Building for Life winners show design is not just a matter of taste
18 September 2007
Michael Murray-Fennell, 020 7070 6772,
The nine Building for Life 2007 winners, announced today (Wednesday, 19 September), prove that good design is not a matter of taste - it can be found across all architectural styles and housing tenures.
This year's Building for Life winners include suburban homes which break the mould for Reading, affordable homes in deprived areas in the West Midlands and Yorkshire, sustainable homes built on an old Somerset oil depot, traditional homes in Cornwall, and urban regeneration schemes in London. They all share a commitment to high design standards, good place making and sustainable development.
Building for Life chair, Wayne Hemingway said:
'The quality of this year's Building for Life winners shows that some developers and planning authorities can get together and deliver great places and homes that can lift the spirit. But there are still far too many examples of poor new homes and new housing developments that won't mature into great places. Building for Life will continue to chivvy along those that don't live up to what the public deserves and reward those that do.'
The Building for Life standard is the government-endorsed benchmark for well-designed housing and neighbourhoods. It is led by CABE, the Commission for Architecture and the Built Environment, and the Home Builders Federation, and supported by English Partnerships, the Housing Corporation, and Design for Homes.
Since Building for Life launched in 2002, over 50 housing schemes have been awarded the standard. This year, Empire Square in London and The Manor in Reading take the Berkeley Group ahead of the game with seven Building for Life awards over six years. Barratt Homes gained its first award with The Visage development in London's Swiss Cottage.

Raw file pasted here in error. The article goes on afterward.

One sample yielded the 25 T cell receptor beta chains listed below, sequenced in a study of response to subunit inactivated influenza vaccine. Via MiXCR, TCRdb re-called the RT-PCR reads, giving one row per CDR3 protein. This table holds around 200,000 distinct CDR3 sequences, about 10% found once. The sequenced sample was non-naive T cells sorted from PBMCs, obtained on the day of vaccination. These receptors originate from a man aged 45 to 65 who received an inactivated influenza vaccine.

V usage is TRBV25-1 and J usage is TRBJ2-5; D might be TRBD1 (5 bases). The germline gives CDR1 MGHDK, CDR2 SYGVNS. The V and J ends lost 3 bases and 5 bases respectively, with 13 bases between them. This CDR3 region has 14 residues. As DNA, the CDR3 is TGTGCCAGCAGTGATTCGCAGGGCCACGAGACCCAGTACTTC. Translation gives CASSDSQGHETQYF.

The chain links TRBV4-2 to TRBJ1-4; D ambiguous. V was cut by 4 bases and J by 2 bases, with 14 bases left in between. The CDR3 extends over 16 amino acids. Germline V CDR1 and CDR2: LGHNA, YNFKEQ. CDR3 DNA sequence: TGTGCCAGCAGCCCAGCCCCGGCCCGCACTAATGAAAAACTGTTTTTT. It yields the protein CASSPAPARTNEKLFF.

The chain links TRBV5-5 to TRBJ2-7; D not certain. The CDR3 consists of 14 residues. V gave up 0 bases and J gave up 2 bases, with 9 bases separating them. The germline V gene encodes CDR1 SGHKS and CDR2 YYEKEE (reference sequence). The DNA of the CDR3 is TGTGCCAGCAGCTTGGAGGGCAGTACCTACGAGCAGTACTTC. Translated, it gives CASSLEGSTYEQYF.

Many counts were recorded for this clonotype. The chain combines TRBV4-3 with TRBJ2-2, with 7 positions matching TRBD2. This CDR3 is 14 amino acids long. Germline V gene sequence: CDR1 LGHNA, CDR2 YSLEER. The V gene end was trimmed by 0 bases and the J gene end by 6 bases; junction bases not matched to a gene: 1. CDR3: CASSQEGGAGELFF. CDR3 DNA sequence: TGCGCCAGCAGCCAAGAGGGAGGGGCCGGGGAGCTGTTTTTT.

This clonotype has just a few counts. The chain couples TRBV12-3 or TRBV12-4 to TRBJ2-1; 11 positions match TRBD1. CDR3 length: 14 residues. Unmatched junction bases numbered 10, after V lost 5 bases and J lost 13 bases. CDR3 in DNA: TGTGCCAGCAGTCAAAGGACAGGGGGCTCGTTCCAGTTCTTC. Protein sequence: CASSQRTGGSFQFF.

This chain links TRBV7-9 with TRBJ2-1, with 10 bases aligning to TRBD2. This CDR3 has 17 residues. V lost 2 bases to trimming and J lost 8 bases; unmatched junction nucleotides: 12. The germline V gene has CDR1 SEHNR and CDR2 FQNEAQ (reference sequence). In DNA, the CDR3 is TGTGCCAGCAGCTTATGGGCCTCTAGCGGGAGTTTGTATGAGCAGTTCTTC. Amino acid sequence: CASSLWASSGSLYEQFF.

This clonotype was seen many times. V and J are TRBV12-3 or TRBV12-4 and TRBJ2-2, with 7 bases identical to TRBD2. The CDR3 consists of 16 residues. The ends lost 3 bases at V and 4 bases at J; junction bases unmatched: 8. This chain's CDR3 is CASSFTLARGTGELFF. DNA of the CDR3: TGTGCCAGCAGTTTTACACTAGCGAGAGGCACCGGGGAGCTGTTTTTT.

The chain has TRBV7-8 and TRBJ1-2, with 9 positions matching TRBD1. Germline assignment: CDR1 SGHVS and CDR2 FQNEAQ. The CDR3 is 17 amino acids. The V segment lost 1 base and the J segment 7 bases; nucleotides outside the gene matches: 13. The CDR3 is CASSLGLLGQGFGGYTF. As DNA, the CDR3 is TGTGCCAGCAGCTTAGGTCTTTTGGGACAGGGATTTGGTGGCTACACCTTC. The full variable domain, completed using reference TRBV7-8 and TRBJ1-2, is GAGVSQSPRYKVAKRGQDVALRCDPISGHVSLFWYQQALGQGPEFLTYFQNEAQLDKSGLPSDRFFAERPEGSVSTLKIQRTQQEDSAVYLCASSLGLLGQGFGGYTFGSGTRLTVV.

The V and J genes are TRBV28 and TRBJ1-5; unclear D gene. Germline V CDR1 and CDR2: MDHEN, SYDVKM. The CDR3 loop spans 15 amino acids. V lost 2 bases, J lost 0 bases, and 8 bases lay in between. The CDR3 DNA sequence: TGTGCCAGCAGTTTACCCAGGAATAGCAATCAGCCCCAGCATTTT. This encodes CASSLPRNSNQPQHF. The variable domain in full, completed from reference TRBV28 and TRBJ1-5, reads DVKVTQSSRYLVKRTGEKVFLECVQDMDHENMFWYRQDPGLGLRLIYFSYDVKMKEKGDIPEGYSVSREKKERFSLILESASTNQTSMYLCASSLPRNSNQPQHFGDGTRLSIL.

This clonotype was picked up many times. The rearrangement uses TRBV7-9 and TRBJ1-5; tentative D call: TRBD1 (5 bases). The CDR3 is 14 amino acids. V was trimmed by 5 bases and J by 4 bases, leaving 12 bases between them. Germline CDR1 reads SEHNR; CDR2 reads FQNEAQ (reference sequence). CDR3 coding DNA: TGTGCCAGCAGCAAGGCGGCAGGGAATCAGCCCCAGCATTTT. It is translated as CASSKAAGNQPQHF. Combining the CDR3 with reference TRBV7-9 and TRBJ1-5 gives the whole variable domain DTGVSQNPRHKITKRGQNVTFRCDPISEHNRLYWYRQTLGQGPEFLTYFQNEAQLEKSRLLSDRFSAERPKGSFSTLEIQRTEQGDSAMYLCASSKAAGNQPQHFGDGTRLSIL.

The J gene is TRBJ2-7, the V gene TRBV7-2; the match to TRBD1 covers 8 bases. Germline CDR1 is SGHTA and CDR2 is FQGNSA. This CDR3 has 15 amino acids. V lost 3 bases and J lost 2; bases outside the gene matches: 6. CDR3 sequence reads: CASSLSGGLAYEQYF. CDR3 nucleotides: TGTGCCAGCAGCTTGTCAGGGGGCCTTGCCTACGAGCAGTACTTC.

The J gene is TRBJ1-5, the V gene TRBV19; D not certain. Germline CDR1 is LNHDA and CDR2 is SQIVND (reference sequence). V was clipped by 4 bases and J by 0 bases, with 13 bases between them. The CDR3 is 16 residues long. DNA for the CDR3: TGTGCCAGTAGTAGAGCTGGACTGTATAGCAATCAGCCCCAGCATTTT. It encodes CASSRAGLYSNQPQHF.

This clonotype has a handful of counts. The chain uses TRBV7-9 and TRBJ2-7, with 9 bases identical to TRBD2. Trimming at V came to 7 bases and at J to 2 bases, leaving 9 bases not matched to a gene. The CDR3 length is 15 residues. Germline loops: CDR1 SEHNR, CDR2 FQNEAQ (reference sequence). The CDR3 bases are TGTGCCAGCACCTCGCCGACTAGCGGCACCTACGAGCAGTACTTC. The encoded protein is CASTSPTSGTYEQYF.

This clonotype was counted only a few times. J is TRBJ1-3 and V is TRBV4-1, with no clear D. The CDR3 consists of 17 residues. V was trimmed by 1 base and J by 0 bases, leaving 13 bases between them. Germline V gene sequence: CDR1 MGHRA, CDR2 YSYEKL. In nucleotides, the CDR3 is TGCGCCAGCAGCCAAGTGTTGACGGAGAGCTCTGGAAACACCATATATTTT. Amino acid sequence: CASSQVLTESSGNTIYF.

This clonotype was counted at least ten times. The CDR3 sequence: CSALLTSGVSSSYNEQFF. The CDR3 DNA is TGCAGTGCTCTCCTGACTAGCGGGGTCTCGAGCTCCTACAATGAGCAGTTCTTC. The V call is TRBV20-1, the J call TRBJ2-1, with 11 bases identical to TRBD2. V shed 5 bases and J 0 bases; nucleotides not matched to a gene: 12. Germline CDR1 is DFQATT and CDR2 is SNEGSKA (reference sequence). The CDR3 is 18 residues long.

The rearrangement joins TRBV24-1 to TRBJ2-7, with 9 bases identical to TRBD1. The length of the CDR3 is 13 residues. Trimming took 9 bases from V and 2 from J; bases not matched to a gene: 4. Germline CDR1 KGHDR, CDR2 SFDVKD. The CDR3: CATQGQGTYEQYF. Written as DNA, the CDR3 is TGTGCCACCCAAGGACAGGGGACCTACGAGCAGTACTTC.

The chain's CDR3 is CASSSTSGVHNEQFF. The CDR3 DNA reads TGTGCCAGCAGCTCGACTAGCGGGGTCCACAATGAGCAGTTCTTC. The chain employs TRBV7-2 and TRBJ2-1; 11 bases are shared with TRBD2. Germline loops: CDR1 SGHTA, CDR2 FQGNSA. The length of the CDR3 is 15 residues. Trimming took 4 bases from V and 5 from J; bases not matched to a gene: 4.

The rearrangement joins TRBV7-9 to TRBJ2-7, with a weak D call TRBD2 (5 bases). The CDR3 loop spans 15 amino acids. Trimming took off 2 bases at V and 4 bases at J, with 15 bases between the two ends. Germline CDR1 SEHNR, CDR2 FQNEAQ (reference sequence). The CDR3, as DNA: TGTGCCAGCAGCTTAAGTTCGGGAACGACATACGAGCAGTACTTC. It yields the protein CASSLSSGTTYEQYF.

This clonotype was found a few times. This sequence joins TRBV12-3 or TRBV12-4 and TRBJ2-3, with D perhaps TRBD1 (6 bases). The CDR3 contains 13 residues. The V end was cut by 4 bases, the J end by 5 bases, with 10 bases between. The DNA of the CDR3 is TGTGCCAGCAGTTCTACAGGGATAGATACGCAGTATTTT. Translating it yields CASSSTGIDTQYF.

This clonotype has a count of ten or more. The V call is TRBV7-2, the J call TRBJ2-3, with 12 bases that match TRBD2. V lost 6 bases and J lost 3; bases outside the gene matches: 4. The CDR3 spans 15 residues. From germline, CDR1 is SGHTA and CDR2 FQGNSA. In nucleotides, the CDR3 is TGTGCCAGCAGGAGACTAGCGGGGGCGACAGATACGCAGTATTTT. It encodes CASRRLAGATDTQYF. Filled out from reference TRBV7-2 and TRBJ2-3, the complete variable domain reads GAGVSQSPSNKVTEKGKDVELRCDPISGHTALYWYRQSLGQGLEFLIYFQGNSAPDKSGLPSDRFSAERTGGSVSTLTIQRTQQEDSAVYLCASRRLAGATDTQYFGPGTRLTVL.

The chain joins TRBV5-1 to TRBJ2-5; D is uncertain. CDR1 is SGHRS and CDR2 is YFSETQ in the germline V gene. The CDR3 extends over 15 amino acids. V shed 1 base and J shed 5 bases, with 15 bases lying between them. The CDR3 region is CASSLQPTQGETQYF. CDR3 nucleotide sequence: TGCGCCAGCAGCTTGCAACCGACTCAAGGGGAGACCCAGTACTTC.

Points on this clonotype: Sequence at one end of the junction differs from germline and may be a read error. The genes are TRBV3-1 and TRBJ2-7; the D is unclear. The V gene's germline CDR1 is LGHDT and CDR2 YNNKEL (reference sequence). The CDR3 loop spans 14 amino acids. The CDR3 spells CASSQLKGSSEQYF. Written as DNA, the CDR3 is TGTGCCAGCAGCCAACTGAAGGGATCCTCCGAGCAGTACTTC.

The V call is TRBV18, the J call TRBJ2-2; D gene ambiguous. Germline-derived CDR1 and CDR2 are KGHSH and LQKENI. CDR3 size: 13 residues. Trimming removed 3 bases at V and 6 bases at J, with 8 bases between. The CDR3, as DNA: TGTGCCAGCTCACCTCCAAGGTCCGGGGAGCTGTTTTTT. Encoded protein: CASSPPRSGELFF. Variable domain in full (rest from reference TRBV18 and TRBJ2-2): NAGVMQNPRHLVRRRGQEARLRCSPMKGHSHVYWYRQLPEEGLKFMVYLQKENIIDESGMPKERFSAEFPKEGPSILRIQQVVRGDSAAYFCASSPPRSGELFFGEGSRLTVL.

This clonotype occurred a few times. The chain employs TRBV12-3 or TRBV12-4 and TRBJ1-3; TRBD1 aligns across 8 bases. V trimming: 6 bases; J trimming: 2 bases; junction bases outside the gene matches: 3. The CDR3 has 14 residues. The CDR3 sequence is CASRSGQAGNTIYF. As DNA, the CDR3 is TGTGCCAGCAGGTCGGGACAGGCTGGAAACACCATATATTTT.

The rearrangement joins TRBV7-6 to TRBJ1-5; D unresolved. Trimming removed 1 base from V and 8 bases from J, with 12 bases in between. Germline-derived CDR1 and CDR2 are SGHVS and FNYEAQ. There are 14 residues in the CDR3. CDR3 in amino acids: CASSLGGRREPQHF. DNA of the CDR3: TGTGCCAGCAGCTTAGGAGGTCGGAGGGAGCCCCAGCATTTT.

There were three Building for Life gold standard winners and six silver standard winners. The silver standard developments fulfilled 70 per cent of the criteria, while the gold standards met 80 per cent. These 20 criteria objectively measure the quality of a scheme's design and construction; its roads, parking and pedestrianisation; its environment and community; and its character.
If the design quality of this year's winners is to become widespread, Building for Life must be embedded in the planning system as a benchmark for design quality.
Building for Life gold standards
The Russells, Broadway, Worcestershire
Chase Homes, Evesham and Pershore Housing Association, and Lapworth Architects
Built on the site of a former Arts and Crafts furniture factory, The Russells is a development respectful of its Cotswolds setting, with great character and a superb new public square. The judges described it as 'a great piece of urbanism... real town building,' and praised its 'flexible meeting space.' Wayne Hemingway, Building for Life chair said: 'The people who've made this development happen are heroes. Good schemes need leadership and someone who cares - this has it in spades.'
Great Bow Yard, Langport, Somerset
Ecos Homes and Stride Treglown
An exemplary sustainable development of 12 homes built on the site of an old oil depot. Great Bow Yard demonstrates to the mainstream private sector that it is possible to build sustainable homes and still make a profit. 'A healthy place with healthy material,' was the judges' summary, continuing, 'you can imagine it'll be a happy place to live.'
Empire Square, Southwark, London
Berkeley Homes and Rolfe Judd Architects